Tags: House | Passes | Law | Denying | Abortion | Rights

House Passes Law Denying Abortion Rights

Friday, 29 April 2005 12:00 AM

The sponsors say parents are in the best position to decide whether their daughter should have an abortion.

A congressman's wife in Washington, D.C., can walk in and get an abortion, no questions asked. She can do the same for her daughter. The congressman's girlfriend can do the same thing.

Not so for a teenager raped in Oklahoma, or a young woman abused by her father in North Dakota.

You can't tell your parents, and you can't find a doctor. The closest doctor to North Dakota lives in Minnesota. The closest doctor to Oklahoma is in Dallas.

You certainly can't blame the doctors. As my girlfriend in Oklahoma told me, in explaining why her doctor had decided to stop doing abortions, she has her own kids to worry about. I understand. No one ever said gynecologists were supposed to be heroines, or that their own kids had to be the footsoldiers in the abortion wars.

Roe v. Wade may be good law in the courts, but in 43 percent of the counties in America, there isn't a single doctor willing to perform an abortion. And that's an old figure, certain to be higher now.

For young girls who are the victims of abuse, the lack of access is a particularly crushing problem. Unbelievable as it may sound, not one single line in the Justice Department protocol on rape is addressed to emergency contraception, and according to the Alan Guttmacher Institute, 15,000 abortions a year are directly attributable to rape. The Justice Department has received a letter signed by 21 senators, among them Hillary Rodham Clinton, asking them to change this, and it has yet to do so.

Imagine denying a rape victim access to an abortion.

I was a law clerk on the U.S. Supreme Court nearly 30 years ago, when the Court held that states could not impose parental consent requirements unless they provided some "out" for girls who were the victims of abuse, or who could be harmed if they had to tell their parents. What moved the court, as is evident in the opinions, was the reality that a substantial percentage – no one is still sure how many, but estimates range as high as 20 percent – of pregnant teenagers may be victims of intrafamily abuse.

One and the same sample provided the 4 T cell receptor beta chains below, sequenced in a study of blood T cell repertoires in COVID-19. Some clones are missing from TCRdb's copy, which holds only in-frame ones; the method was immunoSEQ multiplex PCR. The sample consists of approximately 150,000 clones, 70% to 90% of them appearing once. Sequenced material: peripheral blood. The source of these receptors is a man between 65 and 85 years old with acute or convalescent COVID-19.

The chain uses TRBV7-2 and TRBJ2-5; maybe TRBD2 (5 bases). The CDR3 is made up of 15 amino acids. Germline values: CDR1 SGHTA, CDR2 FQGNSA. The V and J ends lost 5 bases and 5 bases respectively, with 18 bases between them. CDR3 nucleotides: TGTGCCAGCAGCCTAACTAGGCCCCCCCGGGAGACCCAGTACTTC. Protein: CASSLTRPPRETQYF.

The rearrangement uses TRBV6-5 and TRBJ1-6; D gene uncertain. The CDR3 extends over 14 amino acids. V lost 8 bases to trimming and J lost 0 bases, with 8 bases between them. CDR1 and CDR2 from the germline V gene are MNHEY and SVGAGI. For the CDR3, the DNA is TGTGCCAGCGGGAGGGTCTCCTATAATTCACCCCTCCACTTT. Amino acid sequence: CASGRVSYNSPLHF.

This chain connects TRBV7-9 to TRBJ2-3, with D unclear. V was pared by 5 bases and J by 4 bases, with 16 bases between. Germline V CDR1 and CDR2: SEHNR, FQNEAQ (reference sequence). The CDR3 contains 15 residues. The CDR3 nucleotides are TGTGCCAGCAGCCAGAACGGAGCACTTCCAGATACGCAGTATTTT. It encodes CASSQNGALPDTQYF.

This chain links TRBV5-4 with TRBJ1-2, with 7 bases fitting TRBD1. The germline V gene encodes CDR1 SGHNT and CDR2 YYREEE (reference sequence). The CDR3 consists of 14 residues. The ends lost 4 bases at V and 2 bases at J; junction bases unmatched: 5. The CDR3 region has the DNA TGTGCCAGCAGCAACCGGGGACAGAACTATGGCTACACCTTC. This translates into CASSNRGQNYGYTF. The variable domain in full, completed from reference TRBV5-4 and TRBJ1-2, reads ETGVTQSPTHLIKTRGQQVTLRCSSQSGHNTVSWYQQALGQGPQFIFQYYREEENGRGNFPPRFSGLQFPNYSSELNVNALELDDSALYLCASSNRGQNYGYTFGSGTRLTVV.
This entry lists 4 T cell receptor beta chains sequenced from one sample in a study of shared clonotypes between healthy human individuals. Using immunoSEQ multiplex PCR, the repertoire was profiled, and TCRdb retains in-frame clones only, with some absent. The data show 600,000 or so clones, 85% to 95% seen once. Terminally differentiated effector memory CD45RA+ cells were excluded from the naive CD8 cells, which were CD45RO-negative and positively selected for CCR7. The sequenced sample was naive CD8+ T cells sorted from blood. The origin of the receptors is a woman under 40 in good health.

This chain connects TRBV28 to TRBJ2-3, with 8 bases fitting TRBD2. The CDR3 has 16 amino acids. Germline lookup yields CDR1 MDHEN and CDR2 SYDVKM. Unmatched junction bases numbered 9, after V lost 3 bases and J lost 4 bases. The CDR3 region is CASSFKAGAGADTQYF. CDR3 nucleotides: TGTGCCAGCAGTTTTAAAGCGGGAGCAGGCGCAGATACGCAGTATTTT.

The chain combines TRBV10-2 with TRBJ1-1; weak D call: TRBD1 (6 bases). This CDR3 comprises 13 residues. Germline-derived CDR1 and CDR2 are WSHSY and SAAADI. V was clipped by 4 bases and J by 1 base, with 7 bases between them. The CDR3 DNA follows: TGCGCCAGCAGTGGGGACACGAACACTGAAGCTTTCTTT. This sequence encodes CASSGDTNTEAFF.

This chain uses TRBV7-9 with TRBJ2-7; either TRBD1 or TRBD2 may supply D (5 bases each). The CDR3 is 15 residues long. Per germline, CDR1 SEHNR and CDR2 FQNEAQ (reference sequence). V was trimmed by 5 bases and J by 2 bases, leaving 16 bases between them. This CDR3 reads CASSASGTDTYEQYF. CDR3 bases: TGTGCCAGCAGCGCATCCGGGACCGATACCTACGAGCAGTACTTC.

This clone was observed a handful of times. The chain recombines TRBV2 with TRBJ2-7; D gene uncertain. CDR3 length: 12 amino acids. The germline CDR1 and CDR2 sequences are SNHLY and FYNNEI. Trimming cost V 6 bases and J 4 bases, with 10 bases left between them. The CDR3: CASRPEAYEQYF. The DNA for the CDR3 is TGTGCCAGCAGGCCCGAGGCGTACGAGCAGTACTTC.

But the "out" the Court came up with, a judicial hearing, had the obvious problem of being flatly inconsistent with the very notion of a right to privacy, leading my boss, Justice Stevens, then the parent of teenage girls, who had voted the year before to uphold Missouri's parental consent law, to conclude that the government should stay out of the decision altogether.

The House, by contrast, has gone to the other extreme, clearly violating both the letter and spirit of the Constitution, and endangering young women in the process. Under its scheme, the victim of abuse has no out and no place to go, and anyone who helps her, even another relative, exposes herself to a possible prison sentence.

In the Senate, the bill is one of Majority Leader and would-be President Bill Frist's top 10 legislative priorities. If there were any doubt who controls the Republican Party, there should not be.

COPYRIGHT 2005 CREATORS SYNDICATE INC.

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The sponsors say parents are in the best position to decide whether their daughter should have an abortion. A congressman's wife in Washington, D.C., can walk in and get an abortion, no questions asked. She can do the same for her daughter. The congressman's girlfriend...
House,Passes,Law,Denying,Abortion,Rights
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2005-00-29
Friday, 29 April 2005 12:00 AM
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